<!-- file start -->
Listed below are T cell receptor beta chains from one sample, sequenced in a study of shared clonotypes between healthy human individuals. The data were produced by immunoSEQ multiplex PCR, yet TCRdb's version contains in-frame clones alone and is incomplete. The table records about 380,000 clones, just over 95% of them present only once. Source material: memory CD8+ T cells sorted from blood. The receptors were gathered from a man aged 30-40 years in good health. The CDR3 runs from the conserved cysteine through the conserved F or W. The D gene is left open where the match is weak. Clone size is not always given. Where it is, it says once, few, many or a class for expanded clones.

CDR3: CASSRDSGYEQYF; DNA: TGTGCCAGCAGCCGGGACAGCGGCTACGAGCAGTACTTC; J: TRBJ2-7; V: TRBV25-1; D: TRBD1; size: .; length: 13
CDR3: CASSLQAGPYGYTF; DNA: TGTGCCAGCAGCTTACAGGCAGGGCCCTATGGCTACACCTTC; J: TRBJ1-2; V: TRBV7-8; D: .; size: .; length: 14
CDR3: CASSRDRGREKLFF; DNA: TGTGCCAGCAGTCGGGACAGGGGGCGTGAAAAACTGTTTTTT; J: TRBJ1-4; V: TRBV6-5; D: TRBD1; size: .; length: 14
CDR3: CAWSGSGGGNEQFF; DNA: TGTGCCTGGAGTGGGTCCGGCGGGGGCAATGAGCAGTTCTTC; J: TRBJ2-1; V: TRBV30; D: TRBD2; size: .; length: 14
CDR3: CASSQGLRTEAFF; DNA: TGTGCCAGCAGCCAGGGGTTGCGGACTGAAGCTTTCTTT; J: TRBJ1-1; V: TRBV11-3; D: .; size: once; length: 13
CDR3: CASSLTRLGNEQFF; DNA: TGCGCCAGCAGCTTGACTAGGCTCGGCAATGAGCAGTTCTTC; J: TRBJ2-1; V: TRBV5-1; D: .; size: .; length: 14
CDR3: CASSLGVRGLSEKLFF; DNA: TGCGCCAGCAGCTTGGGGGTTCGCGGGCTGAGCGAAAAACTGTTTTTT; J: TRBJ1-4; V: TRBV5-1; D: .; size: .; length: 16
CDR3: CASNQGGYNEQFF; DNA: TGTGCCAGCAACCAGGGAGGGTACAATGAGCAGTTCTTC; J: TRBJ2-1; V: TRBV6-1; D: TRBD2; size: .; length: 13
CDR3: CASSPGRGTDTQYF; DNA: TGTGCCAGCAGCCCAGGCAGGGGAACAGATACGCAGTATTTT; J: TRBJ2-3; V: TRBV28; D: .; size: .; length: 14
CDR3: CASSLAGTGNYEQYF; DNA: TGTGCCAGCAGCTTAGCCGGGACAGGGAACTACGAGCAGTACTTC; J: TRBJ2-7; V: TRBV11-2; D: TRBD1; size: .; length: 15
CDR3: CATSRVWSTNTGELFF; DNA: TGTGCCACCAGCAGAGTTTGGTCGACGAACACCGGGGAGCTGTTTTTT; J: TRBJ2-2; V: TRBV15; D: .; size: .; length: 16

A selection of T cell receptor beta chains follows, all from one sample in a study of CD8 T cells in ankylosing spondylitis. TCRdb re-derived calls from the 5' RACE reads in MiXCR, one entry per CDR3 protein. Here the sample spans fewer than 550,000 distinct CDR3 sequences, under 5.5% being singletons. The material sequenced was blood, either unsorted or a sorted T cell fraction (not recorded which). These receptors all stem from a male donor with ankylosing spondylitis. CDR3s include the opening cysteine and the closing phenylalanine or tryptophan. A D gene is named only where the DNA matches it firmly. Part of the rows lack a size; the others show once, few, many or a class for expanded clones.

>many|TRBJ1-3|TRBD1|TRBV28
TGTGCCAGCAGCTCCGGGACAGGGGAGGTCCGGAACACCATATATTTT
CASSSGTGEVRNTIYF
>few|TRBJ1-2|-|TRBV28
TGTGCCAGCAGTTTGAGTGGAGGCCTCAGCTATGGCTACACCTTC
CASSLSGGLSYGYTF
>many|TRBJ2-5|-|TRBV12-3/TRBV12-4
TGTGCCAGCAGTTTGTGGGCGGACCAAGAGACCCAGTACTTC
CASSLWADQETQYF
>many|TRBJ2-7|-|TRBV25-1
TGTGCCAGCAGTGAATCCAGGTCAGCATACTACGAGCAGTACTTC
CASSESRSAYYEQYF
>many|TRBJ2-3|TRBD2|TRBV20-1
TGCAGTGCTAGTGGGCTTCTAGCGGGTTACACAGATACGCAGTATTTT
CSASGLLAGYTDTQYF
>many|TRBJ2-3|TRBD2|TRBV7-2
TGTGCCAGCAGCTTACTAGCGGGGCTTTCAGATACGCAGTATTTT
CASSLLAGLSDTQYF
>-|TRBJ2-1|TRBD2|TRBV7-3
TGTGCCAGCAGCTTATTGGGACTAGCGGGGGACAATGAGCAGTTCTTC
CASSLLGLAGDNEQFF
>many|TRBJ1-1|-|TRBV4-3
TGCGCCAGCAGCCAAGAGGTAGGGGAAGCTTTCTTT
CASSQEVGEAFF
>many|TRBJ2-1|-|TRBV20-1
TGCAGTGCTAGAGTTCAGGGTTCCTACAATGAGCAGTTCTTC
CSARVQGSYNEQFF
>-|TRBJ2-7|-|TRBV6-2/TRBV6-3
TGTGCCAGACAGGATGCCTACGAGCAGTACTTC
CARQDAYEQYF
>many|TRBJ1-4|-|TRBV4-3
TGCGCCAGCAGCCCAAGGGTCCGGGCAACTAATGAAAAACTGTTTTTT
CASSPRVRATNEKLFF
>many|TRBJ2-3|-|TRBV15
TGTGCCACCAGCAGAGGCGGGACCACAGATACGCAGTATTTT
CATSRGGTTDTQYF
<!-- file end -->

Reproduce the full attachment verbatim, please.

Listed below are T cell receptor beta chains from one sample, sequenced in a study of shared clonotypes between healthy human individuals. The data were produced by immunoSEQ multiplex PCR, yet TCRdb's version contains in-frame clones alone and is incomplete. The table records about 380,000 clones, just over 95% of them present only once. Source material: memory CD8+ T cells sorted from blood. The receptors were gathered from a man aged 30-40 years in good health. The CDR3 runs from the conserved cysteine through the conserved F or W. The D gene is left open where the match is weak. Clone size is not always given. Where it is, it says once, few, many or a class for expanded clones.

CDR3: CASSRDSGYEQYF; DNA: TGTGCCAGCAGCCGGGACAGCGGCTACGAGCAGTACTTC; J: TRBJ2-7; V: TRBV25-1; D: TRBD1; size: .; length: 13
CDR3: CASSLQAGPYGYTF; DNA: TGTGCCAGCAGCTTACAGGCAGGGCCCTATGGCTACACCTTC; J: TRBJ1-2; V: TRBV7-8; D: .; size: .; length: 14
CDR3: CASSRDRGREKLFF; DNA: TGTGCCAGCAGTCGGGACAGGGGGCGTGAAAAACTGTTTTTT; J: TRBJ1-4; V: TRBV6-5; D: TRBD1; size: .; length: 14
CDR3: CAWSGSGGGNEQFF; DNA: TGTGCCTGGAGTGGGTCCGGCGGGGGCAATGAGCAGTTCTTC; J: TRBJ2-1; V: TRBV30; D: TRBD2; size: .; length: 14
CDR3: CASSQGLRTEAFF; DNA: TGTGCCAGCAGCCAGGGGTTGCGGACTGAAGCTTTCTTT; J: TRBJ1-1; V: TRBV11-3; D: .; size: once; length: 13
CDR3: CASSLTRLGNEQFF; DNA: TGCGCCAGCAGCTTGACTAGGCTCGGCAATGAGCAGTTCTTC; J: TRBJ2-1; V: TRBV5-1; D: .; size: .; length: 14
CDR3: CASSLGVRGLSEKLFF; DNA: TGCGCCAGCAGCTTGGGGGTTCGCGGGCTGAGCGAAAAACTGTTTTTT; J: TRBJ1-4; V: TRBV5-1; D: .; size: .; length: 16
CDR3: CASNQGGYNEQFF; DNA: TGTGCCAGCAACCAGGGAGGGTACAATGAGCAGTTCTTC; J: TRBJ2-1; V: TRBV6-1; D: TRBD2; size: .; length: 13
CDR3: CASSPGRGTDTQYF; DNA: TGTGCCAGCAGCCCAGGCAGGGGAACAGATACGCAGTATTTT; J: TRBJ2-3; V: TRBV28; D: .; size: .; length: 14
CDR3: CASSLAGTGNYEQYF; DNA: TGTGCCAGCAGCTTAGCCGGGACAGGGAACTACGAGCAGTACTTC; J: TRBJ2-7; V: TRBV11-2; D: TRBD1; size: .; length: 15
CDR3: CATSRVWSTNTGELFF; DNA: TGTGCCACCAGCAGAGTTTGGTCGACGAACACCGGGGAGCTGTTTTTT; J: TRBJ2-2; V: TRBV15; D: .; size: .; length: 16

A selection of T cell receptor beta chains follows, all from one sample in a study of CD8 T cells in ankylosing spondylitis. TCRdb re-derived calls from the 5' RACE reads in MiXCR, one entry per CDR3 protein. Here the sample spans fewer than 550,000 distinct CDR3 sequences, under 5.5% being singletons. The material sequenced was blood, either unsorted or a sorted T cell fraction (not recorded which). These receptors all stem from a male donor with ankylosing spondylitis. CDR3s include the opening cysteine and the closing phenylalanine or tryptophan. A D gene is named only where the DNA matches it firmly. Part of the rows lack a size; the others show once, few, many or a class for expanded clones.

>many|TRBJ1-3|TRBD1|TRBV28
TGTGCCAGCAGCTCCGGGACAGGGGAGGTCCGGAACACCATATATTTT
CASSSGTGEVRNTIYF
>few|TRBJ1-2|-|TRBV28
TGTGCCAGCAGTTTGAGTGGAGGCCTCAGCTATGGCTACACCTTC
CASSLSGGLSYGYTF
>many|TRBJ2-5|-|TRBV12-3/TRBV12-4
TGTGCCAGCAGTTTGTGGGCGGACCAAGAGACCCAGTACTTC
CASSLWADQETQYF
>many|TRBJ2-7|-|TRBV25-1
TGTGCCAGCAGTGAATCCAGGTCAGCATACTACGAGCAGTACTTC
CASSESRSAYYEQYF
>many|TRBJ2-3|TRBD2|TRBV20-1
TGCAGTGCTAGTGGGCTTCTAGCGGGTTACACAGATACGCAGTATTTT
CSASGLLAGYTDTQYF
>many|TRBJ2-3|TRBD2|TRBV7-2
TGTGCCAGCAGCTTACTAGCGGGGCTTTCAGATACGCAGTATTTT
CASSLLAGLSDTQYF
>-|TRBJ2-1|TRBD2|TRBV7-3
TGTGCCAGCAGCTTATTGGGACTAGCGGGGGACAATGAGCAGTTCTTC
CASSLLGLAGDNEQFF
>many|TRBJ1-1|-|TRBV4-3
TGCGCCAGCAGCCAAGAGGTAGGGGAAGCTTTCTTT
CASSQEVGEAFF
>many|TRBJ2-1|-|TRBV20-1
TGCAGTGCTAGAGTTCAGGGTTCCTACAATGAGCAGTTCTTC
CSARVQGSYNEQFF
>-|TRBJ2-7|-|TRBV6-2/TRBV6-3
TGTGCCAGACAGGATGCCTACGAGCAGTACTTC
CARQDAYEQYF
>many|TRBJ1-4|-|TRBV4-3
TGCGCCAGCAGCCCAAGGGTCCGGGCAACTAATGAAAAACTGTTTTTT
CASSPRVRATNEKLFF
>many|TRBJ2-3|-|TRBV15
TGTGCCACCAGCAGAGGCGGGACCACAGATACGCAGTATTTT
CATSRGGTTDTQYF